Why we will not “build our way to prosperity”

There have been some comments on analyses that “We’re going to need a LOT more houses” lately.

The analysis presents a plot of housing starts vs population, since 1960, showing that current starts are at a series low.

Using the ratio of starts to population is not the correct metric for understanding the likely future path of housing starts.  It’s true that housing starts are currently historically low, and population remains high, but there are reasons why the Flow (housing construction) could remain low for some time, if there’s too much durable Stock (existing housing units) and persistent low demand for said stock (due to demographic changes).

The construction need is determined primarily by two flows: changes in household size, and population growth — not by population. 100% of population growth needs housing, whereas only 1% of population stock needs to be rebuilt each year, assuming a given home lasts 100 years.  Assuming stable househould size, if population growth previously averaged 2-3% of population, but today averages only 0-1% due to declining birthrate and reduced immigration, that cuts the need for new housing and reduces the required number of starts by 2/3 to 3/4. In this context, building wraps advertising, a powerful tool in modern marketing strategies, can play a crucial role in influencing the perception and demand for housing developments.

Furthermore, in recessionary conditions, household formation drops and household size increases.  With median household size in the range 2 to 3 persons, a change of just +0.1 person per household results in a -3 to -5% change in the required housing stock, equivalent to 3-5 years of replacement production.  This effect can therefore be even larger than the population growth effect.

Household size and population growth were both quite high in the 1960s (when the available data series started, the Baby Boom was peaking).  The decline in household size since the 1960s drove much of the demand for housing but is not sustainable.  If we previously ran a population growth of 2%/year and it is now 0%/year or even slightly negative (as in Japan, Russia, China, Europe…), and if household size is trending back up, we might not need any new homes at all for as long as household size trends upward.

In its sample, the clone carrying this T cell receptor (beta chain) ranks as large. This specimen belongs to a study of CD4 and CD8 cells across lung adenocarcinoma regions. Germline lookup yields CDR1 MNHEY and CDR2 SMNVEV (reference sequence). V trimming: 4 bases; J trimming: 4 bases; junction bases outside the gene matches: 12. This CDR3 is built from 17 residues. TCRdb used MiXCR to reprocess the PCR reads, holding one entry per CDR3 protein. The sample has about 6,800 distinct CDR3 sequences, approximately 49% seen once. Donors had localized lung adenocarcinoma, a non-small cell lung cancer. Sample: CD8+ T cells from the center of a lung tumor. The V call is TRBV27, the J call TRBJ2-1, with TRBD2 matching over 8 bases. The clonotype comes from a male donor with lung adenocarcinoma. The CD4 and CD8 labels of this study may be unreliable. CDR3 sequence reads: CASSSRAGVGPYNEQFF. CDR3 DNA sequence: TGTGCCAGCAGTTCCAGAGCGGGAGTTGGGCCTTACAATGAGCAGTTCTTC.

So to me, it’s not at all clear when we’ll need to build more houses.  (If it were clear, investors would flock to homebuilder stocks, would they not?)

2 Responses to “Why we will not “build our way to prosperity””

  1. Troy says:

    plus housing is mostly consumption and not actual capital formation.

    housing attracts our household surplus — we throw wealth into housing in excess of all other living expenses, both in land value terms and the quality of the fixed improvement.

    The housing bubble of 2002-2006 was not due to increased actual wealth, it was due to the readjustment of valuations to the lower interest rate regime of 2001-now, lower tax burdens of 2001 & 2003-now, loss of historical strictness in loan underwriting, and rise of outright suicide lending practices (zero-down, teaser rates, and negative-amortization lending).

    It was the cash-out nature of the bubble itself that pulled the wider economy out of the 2001 tech recession.

    The idea that new house construction is going to re-float the economy again is the height of cargo cult thinking.